Juzo Sanada

From BR Bullpen


Juzo Sanada (真田 重蔵)

  • Bats Right, Throws Right
  • Height 5' 8", Weight 160 lbs.

BR register page

Biographical Information[edit]

Juzo Sanada authored two no-hitters in Nippon Pro Baseball.

Sanada helped Koyo High School won back-to-back Summer Koshien title, then the Asahi signed him in 1943. He was 13-13 with a 1.97 ERA in his rookie year, ranking 7th in ERA (1.24 behind Hideo Fujimoto) and 7th in wins (21 behind Fujimoto) in the Japanese Professional Baseball League. He was called up to Navy and spent the next two years in the military. Sanada came back to the field in 1946 and had a 25-26 record with a 3.15 ERA. He led the JPBL in appearances, complete games, innings, hits allowed, walks, strikeouts, earned runs and hit-by-pitches. His 202 runs and 422 hits allowed are still the most in Japanese pro baseball history (unlikely to be broken barring major changes to the game), and his 464 2/3 innings pitched are ranked 3rd in NPB all-time. He also set the NPB record when he allowed 22 hits in a game on July 20.

Sanada was still solid in 1947. He was 23-21 with a 2.38 ERA and 152 strikeouts, but still led the league with 112 earned runs. The Wakayama native completed the first walk-free no-hitter in NPB history on September 6 in the next season; only Kazuo Matsumoto's error prevented the perfect game. He ended up 25-19 with a 2.22 ERA, led the league in appearances with 58 and ranked 6th in ERA (.38 behind Hiroshi Nakao). Sanada injured his hand and only had a 4.13 ERA with 13 wins in 1949.

When the Japanese Baseball League split into two leagues, Sanada continued his elite pitching. He was 39-12 with a 3.05 ERA and 191 strikeouts. He led the new Central League in wins and innings, ranked 8th in ERA (1.01 behind Nobuo Oshima) and 2nd in strikeouts (18 behind Shigeru Sugishita). He won the Best Nine and the Sawamura Award, and his 39 wins in a season is still the Central League record. In the 1950 Nippon Series, Sanada started in Game 3 and completed the game with 6 runs allowed and got the win with Isao Mimura's walk-off single. His next start was Game 5 as he allowed 3 runs in 8 2/3 innings and got the loss. He got 7 votes for the Most Valuable Player Award that season, beat by his teammate Makoto Kozuru who got 12 votes.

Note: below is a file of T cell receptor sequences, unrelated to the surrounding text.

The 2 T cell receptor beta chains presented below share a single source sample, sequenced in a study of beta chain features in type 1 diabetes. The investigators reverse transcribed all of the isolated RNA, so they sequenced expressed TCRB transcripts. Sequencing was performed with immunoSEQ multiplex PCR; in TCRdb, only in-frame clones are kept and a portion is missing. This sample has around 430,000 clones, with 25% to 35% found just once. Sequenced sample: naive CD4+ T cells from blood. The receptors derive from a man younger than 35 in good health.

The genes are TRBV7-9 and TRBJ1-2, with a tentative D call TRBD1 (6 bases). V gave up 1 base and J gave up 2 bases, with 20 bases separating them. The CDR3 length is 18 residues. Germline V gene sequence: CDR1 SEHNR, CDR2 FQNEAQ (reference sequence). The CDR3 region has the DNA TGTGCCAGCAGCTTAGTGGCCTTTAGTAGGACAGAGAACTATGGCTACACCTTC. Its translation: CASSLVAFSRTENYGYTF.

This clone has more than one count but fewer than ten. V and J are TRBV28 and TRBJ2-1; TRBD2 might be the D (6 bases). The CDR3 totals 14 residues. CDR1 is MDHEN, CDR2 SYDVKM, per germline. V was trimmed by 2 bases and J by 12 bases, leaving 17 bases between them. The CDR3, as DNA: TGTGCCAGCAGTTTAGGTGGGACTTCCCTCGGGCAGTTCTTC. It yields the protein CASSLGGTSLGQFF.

Sanada injured his right elbow and slumped to a 5.31 ERA in 24 appearances in 1951, and the Shochiku Robins released him. The Osaka Tigers picked him up, and he bounced back with a 16-9 record and a 1.97 ERA. He was 3rd in ERA (.28 behind Tadayoshi Kajioka) and 9th in wins (17 behind Takehiko Bessho). He also completed the second no-hitter in his career on May 7. Sanada was used as a two-way player, and he hit .318/.376/.349 in 141 at-bats. The Wakayama native was 8-6 with a 3.21 ERA in 1953, and had a 3.45 ERA in 21 games in 1954. He hit .258/.340/.336 with one homer on the plate in 73 games in 1954. He only had 7 appearances in 1955, and turned into a full-time batter in 1956. Sanada hit .207/.270/.284 in 77 games in the 1956 season, but he had an argument with the manager Fumio Fujimura, then the he was forced to retire after that season. After retiring, Sanada coached the Meisei High School and won the Summer Koshien title in 1963, became the first one to win the Koshien title as both player and coach. He then served as pitching coach for the Tokyo Orions from 1964 to 1965, and worked as the same position for the Hankyu Braves from 1966 to 1971 and for the Kintetsu Buffaloes from 1978 to 1981. Sanada was inducted into the Japanese Baseball Hall of Fame in 1990.

Overall, Sanada was 178-128 with a 2.83 ERA and pitched 2,717 innings in 11 seasons in NPB.